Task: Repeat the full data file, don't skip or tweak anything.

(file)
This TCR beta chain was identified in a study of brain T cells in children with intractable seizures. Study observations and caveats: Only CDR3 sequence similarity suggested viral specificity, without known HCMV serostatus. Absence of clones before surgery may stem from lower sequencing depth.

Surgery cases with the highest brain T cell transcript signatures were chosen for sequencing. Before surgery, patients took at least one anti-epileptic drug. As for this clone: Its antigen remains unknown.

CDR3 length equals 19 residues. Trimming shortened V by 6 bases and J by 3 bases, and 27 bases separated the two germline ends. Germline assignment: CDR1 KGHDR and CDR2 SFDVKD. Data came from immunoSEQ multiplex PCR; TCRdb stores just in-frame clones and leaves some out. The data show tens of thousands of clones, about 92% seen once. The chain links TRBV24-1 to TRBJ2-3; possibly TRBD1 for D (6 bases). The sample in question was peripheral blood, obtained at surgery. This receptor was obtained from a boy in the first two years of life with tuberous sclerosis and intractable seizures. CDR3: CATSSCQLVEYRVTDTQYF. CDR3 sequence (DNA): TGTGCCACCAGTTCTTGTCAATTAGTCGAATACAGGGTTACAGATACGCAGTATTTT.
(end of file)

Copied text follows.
This TCR beta chain was identified in a study of brain T cells in children with intractable seizures. Study observations and caveats: Only CDR3 sequence similarity suggested viral specificity, without known HCMV serostatus. Absence of clones before surgery may stem from lower sequencing depth.

Surgery cases with the highest brain T cell transcript signatures were chosen for sequencing. Before surgery, patients took at least one anti-epileptic drug. As for this clone: Its antigen remains unknown.

CDR3 length equals 19 residues. Trimming shortened V by 6 bases and J by 3 bases, and 27 bases separated the two germline ends. Germline assignment: CDR1 KGHDR and CDR2 SFDVKD. Data came from immunoSEQ multiplex PCR; TCRdb stores just in-frame clones and leaves some out. The data show tens of thousands of clones, about 92% seen once. The chain links TRBV24-1 to TRBJ2-3; possibly TRBD1 for D (6 bases). The sample in question was peripheral blood, obtained at surgery. This receptor was obtained from a boy in the first two years of life with tuberous sclerosis and intractable seizures. CDR3: CATSSCQLVEYRVTDTQYF. CDR3 sequence (DNA): TGTGCCACCAGTTCTTGTCAATTAGTCGAATACAGGGTTACAGATACGCAGTATTTT.